The odds were long. At 34, Myers was the shift foreman at the “hot mill” of the Armco plant here. He had no political experience, little or no money, and he was a Republican in a district that tilted Democrat. But standing in the dining room, still in his work clothes, he said he felt voters deserved a better choice.
Three years later, he won.
Back when Myers entered Congress in 1975, it wasn’t nearly so unusual for a person with few assets besides a home to win and serve in Congress. Though representatives have long been more prosperous than other Americans, others of that time included a barber, a pipe fitter and a house painter. A handful had even organized into what was called the “Blue Collar Caucus.” But the financial gap between Americans and their representatives in Congress has widened considerably since then, according to an analysis of financial disclosures by The Washington Post.
Between 1984 and 2009, the median net worth of a member of the House has risen 2 1 / 2 times, according to the analysis of financial disclosures, rising from $280,000 to $725,000 in inflation-adjusted dollars. Over the same period, the wealth of an American family has declined slightly, with the median sliding from $20,600 to $20,500, according to the Panel Study of Income Dynamics from the University of Michigan.
All figures have been adjusted for inflation and exclude home equity, which is not included in congressional reporting. The year 1984 was chosen because it was the earliest for which consistent wealth data were available.
The growing disparity between the representatives and the represented means there is a greater distance between the economic experience of Americans and those of lawmakers. “My mother and I used to joke we were like the Beverly Hillbillies when we rolled into McLean, and we really were,” said Michele Myers, the congressman’s daughter, now 46. “My dad was driving this awful lime green Ford Maverick, and I bought my clothes at Kmart.”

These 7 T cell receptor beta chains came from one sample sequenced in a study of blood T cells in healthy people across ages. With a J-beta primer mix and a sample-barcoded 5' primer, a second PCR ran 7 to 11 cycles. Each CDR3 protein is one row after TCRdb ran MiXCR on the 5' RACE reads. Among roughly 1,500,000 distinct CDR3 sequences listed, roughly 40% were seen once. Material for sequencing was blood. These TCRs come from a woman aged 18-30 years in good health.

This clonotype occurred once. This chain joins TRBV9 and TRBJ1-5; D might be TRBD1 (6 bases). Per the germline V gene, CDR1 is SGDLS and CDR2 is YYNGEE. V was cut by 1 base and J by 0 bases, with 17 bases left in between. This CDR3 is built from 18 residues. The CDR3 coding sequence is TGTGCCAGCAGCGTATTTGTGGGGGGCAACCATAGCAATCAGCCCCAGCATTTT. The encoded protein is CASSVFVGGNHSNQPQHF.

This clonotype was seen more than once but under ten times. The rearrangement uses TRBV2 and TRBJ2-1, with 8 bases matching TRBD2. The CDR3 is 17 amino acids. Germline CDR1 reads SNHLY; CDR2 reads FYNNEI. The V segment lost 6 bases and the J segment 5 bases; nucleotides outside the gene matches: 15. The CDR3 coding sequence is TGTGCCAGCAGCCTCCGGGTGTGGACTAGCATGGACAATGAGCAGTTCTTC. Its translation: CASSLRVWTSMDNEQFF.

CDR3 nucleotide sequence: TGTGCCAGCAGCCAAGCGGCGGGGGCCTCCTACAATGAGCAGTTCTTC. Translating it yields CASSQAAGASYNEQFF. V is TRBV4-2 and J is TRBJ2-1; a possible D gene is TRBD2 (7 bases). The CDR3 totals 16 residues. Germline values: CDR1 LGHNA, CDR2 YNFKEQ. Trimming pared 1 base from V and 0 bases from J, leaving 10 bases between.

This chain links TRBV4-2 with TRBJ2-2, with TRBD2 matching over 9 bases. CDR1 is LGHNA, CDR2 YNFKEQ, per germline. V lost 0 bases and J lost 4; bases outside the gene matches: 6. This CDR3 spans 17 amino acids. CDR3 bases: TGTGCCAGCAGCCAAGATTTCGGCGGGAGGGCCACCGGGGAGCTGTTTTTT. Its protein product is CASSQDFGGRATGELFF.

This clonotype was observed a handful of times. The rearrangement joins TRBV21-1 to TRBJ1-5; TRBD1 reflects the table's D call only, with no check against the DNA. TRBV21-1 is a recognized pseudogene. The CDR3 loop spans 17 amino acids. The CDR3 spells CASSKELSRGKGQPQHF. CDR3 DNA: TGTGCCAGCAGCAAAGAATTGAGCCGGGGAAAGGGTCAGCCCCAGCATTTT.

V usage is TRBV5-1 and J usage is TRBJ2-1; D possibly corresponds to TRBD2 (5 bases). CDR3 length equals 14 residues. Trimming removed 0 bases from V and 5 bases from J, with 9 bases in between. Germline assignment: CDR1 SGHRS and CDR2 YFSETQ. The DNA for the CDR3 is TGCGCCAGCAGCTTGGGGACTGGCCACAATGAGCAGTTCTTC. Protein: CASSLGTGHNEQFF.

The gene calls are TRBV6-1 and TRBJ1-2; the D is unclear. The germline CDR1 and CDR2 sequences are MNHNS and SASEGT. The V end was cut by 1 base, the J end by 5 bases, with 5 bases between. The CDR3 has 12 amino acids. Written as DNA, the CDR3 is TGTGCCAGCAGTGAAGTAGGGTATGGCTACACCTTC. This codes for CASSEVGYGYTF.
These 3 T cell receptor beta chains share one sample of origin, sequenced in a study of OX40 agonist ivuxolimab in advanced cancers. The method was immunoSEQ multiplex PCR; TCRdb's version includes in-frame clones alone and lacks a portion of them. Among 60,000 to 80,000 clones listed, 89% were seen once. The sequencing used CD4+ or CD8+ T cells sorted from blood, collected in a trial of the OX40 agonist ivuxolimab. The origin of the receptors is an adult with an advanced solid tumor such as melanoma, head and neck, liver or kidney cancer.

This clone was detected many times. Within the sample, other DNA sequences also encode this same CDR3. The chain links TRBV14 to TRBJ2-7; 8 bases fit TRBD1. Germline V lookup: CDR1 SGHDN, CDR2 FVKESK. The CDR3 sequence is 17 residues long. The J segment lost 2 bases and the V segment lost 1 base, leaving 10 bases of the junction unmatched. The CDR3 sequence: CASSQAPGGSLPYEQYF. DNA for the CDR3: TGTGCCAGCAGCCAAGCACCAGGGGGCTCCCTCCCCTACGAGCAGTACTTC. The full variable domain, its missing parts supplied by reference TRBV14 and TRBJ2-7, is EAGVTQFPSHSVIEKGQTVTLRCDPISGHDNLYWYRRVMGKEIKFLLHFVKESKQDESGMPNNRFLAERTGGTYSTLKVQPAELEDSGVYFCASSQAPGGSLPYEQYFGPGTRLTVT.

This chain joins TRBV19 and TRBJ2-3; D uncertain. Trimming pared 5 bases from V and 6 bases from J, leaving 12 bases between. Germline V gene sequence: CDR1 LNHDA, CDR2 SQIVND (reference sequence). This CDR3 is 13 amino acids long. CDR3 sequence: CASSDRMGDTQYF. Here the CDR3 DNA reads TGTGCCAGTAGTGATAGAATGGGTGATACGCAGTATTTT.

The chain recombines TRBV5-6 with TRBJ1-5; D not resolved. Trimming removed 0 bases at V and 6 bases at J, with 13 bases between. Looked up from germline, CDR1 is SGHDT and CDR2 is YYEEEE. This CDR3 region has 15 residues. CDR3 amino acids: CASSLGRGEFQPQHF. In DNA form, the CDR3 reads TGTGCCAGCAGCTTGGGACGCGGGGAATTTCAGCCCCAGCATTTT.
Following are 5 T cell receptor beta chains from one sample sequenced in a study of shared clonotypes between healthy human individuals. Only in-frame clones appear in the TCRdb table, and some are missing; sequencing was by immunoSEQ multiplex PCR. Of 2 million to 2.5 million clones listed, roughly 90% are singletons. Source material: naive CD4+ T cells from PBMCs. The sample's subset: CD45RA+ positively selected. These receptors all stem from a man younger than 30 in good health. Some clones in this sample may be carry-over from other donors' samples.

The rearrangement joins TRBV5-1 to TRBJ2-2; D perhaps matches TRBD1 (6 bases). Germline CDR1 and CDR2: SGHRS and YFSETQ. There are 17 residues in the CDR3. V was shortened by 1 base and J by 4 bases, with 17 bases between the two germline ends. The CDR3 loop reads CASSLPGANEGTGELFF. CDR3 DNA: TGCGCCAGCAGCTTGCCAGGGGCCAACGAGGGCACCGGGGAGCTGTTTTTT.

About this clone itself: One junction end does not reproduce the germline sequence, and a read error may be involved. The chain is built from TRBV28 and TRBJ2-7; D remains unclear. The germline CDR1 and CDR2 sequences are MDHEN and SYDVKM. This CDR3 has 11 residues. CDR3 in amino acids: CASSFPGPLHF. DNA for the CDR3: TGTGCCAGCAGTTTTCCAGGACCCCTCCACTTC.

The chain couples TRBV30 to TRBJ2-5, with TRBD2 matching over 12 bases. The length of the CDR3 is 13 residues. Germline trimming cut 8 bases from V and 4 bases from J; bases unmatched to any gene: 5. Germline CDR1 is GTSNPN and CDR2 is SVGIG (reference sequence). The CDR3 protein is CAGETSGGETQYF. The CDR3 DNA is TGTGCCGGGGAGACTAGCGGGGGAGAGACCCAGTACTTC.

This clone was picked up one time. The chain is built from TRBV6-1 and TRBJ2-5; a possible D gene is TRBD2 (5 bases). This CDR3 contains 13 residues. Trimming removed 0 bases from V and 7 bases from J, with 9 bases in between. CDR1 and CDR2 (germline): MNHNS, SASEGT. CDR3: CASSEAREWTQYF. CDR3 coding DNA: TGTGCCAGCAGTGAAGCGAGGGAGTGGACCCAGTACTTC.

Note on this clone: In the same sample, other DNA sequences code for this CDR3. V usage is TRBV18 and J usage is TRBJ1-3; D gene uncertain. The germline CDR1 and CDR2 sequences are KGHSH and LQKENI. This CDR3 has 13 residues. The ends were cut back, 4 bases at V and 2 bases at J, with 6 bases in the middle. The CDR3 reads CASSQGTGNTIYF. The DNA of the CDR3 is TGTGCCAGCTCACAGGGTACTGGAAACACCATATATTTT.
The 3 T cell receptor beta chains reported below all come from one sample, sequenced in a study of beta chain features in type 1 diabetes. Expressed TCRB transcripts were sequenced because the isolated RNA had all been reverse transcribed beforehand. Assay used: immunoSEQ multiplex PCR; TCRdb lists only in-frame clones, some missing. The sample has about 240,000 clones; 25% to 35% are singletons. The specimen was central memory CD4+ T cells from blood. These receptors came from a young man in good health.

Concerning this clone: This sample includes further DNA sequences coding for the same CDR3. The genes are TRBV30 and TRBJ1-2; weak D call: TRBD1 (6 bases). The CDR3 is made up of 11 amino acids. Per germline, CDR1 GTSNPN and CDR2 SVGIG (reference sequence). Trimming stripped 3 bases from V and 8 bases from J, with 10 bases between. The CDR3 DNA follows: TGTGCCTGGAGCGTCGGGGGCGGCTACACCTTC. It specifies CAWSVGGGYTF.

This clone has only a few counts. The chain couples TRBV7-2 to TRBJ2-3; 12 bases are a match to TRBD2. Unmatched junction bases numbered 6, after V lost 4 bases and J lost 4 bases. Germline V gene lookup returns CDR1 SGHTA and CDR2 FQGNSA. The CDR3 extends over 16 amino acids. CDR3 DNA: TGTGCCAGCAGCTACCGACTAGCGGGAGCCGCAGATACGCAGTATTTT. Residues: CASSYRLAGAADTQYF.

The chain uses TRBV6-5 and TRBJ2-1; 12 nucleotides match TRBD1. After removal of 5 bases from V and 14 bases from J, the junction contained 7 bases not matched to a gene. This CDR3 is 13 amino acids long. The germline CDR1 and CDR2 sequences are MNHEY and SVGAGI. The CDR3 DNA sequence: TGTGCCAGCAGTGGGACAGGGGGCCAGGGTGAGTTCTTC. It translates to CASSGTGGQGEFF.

Today, this area of Pennsylvania just north of Pittsburgh is represented in Congress by another Republican, Mike Kelly, a wealthy car dealer elected for the first time in 2010. Kelly, as it happens, grew up just a few houses down the street from the Myers family, in a larger brick home.
Kelly’s dad owned the local Chevrolet and Cadillac dealership in Butler, and Kelly, an affable former football recruit to Notre Dame, had worked there since he was a kid. Three years after graduating from college, he married Victoria, an heir to the Phillips oil fortune. He eventually bought and took control of the family car business, and today, the net worth of Kelly and his wife runs in the millions of dollars, according to financial disclosure forms.
Both men refer to their personal life experiences in explaining their political outlook.
Myers, the son of a bricklayer, had worked his way through college to a bachelor’s degree in mechanical engineering, and looked at issues of work and security at least partly through the lens of his own experience. For example, he bucked other Republicans to vote to raise the minimum wage and favored expanding a program to aid workers affected by foreign imports. He said he understood the need for what was then called “the safety net.”
“It would be hard to argue that the work in the steel mill didn’t give me a different perspective,” said Myers, now 74 and retired in Florida, said. “I think everybody’s history has an impact on them.”
Kelly, on the other hand, focuses on the hard work he and his family have done to build the dealership. The government should be run more like a business and laws must be fair to people who strive and succeed. He opposes the estate tax, the inheritance tax levied on the wealthy, because, among other things, he feels he has been overtaxed already. He says unemployment checks make some less willing to go back to work. And asked about tax breaks for oil companies, he notes that when corporations profit, people with pensions and portfolios do, too.
Moreover, he favors the so-called Ryan budget plan, which seeks to eliminate tax loopholes and lowers the income tax on the highest earners from 35 percent to 25 percent.
In explaining his outlook, Kelly often refers to his father. One of nine kids who started the car business almost from scratch, his father was skeptical of the ideas for social programs and education that his son brought home from college in the late ’60s.
“He’d say ‘Oh, I love your ideas, I love your ideas,’ ” Kelly recalled. “But he’d say, ‘You know why its a great country, don’t you? We worked our asses off. That’s why it’s a great country.’ ”